Mining leaders and analysts say there is more pain to come for the sector before the big miners are able to scoop up assets from their struggling competitors.
In an interview with Fairfax this week, Graham Kerr, chief executive of recent BHP Billiton spin-off South32, suggested there would be at least another six months of the sector coming to terms with the new commodity norm before top quality assets could be acquired from their distressed owners.
“Think back to the global financial crisis where a lot of people had real problems and a lot of good assets didn’t make it to the marketplace,” Kerr reportedly said.
“People want to hang on to the crown jewels. That’s the other thing that plays on our minds.
“And another thing is – I’m not sure the pain has finished.”
South32 last week announced a US$1.75bn net loss in the first half of the 2015/16 financial year, down from a net profit of US$339m over the previous six months.
Despite the loss, which came off the back of a 27% drop in revenue, Kerr assured the market he was comfortable with the company’s position.
“The continuing optimisation of our high quality operations and balance sheet has enabled us to reduce net debt by almost US$300m, despite continued weakness in commodity markets,” Kerr told the Australian, London and Japanese stock exchanges in a February 25 statement.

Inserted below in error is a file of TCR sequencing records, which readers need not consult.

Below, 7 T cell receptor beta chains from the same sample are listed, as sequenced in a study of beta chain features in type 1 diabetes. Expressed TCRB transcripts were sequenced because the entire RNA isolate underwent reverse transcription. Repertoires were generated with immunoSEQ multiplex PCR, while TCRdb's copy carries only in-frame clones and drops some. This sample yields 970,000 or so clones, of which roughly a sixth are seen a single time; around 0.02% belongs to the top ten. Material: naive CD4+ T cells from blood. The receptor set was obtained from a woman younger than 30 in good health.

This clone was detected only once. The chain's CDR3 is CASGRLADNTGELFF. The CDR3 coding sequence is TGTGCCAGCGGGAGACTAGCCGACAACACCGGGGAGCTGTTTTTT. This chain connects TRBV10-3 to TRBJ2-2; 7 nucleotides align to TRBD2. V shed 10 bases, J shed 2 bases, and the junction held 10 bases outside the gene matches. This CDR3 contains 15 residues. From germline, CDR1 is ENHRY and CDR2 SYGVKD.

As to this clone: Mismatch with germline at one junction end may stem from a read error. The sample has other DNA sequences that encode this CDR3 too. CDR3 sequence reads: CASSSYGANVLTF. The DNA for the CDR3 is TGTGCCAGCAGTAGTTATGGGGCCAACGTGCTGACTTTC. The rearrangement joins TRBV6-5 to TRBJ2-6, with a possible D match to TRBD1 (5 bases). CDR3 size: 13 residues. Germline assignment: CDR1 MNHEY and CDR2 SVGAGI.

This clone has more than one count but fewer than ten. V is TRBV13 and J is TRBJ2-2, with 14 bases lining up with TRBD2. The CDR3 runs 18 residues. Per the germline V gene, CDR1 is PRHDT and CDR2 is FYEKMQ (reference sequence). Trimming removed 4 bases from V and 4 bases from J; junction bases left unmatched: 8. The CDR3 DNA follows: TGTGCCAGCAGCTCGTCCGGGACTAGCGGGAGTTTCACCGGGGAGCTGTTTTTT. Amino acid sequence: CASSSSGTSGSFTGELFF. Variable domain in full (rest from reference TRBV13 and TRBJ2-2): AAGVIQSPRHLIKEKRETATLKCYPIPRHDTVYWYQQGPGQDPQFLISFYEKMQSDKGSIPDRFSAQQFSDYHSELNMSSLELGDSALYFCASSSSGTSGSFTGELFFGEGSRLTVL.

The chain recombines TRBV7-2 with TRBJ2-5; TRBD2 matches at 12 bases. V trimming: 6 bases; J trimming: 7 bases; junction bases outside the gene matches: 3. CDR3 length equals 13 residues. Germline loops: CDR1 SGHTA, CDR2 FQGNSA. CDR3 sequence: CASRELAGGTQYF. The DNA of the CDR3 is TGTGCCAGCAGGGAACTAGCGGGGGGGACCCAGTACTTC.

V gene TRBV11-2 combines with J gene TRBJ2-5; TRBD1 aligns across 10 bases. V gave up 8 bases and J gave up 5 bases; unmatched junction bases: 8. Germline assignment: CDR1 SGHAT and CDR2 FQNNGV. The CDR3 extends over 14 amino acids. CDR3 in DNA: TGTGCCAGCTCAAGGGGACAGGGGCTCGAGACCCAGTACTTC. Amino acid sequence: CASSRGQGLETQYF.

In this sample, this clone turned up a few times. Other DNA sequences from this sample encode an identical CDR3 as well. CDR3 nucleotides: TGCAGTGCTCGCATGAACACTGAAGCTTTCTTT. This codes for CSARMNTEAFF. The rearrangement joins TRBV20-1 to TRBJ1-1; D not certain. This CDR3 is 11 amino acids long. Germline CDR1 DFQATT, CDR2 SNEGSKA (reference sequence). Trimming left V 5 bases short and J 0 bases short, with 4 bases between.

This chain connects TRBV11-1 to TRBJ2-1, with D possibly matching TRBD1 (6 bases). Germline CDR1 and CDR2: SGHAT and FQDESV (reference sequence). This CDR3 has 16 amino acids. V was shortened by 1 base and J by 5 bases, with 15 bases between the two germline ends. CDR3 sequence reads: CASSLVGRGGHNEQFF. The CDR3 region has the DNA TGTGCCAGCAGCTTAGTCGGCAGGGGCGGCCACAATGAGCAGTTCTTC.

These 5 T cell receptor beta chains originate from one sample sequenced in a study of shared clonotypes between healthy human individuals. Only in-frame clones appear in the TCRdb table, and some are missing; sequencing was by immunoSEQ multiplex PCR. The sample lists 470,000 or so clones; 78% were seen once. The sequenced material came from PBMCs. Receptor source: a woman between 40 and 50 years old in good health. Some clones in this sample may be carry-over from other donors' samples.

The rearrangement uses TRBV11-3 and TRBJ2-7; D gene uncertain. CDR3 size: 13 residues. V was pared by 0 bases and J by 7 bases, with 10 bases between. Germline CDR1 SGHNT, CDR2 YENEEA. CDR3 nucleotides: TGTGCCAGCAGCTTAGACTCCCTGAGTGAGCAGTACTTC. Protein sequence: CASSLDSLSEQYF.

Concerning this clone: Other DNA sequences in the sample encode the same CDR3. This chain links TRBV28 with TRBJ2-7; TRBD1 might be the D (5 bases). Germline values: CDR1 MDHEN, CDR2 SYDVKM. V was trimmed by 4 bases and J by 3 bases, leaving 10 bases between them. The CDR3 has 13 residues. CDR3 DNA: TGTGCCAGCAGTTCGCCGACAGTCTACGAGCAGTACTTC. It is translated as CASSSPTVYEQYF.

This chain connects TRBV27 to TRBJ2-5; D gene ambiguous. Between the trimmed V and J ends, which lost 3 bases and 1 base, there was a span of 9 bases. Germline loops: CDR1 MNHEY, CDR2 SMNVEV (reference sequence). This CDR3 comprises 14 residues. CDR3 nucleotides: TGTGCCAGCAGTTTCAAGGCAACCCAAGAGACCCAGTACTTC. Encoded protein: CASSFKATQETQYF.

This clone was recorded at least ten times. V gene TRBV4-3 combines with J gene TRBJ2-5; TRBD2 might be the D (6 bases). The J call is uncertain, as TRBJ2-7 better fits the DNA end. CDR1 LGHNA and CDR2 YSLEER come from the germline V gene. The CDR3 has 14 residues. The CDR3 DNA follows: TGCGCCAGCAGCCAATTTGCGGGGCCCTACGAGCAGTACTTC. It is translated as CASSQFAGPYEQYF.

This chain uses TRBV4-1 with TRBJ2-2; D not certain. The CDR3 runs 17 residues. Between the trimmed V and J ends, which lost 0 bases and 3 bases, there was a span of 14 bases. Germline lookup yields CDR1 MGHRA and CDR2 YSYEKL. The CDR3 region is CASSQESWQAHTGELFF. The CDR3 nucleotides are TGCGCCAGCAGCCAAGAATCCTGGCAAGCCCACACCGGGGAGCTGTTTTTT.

“Our low financial gearing and operational leverage is a powerful combination and the decisive action we are taking across our portfolio will strengthen short term cash flow.”
UBS mining analyst Glyn Lawcock, also quoted by Fairfax, seemed to agree with Kerr’s assertion that top tier assets would be hard to get, but suggested there was still space for such acquisitions.
“In the minerals space, copper is the one commodity of interest, but then it is for many,” he noted. “The prospect of getting a tier 1 asset cheap is low, but at least this time in the cycle is when we may see them available.”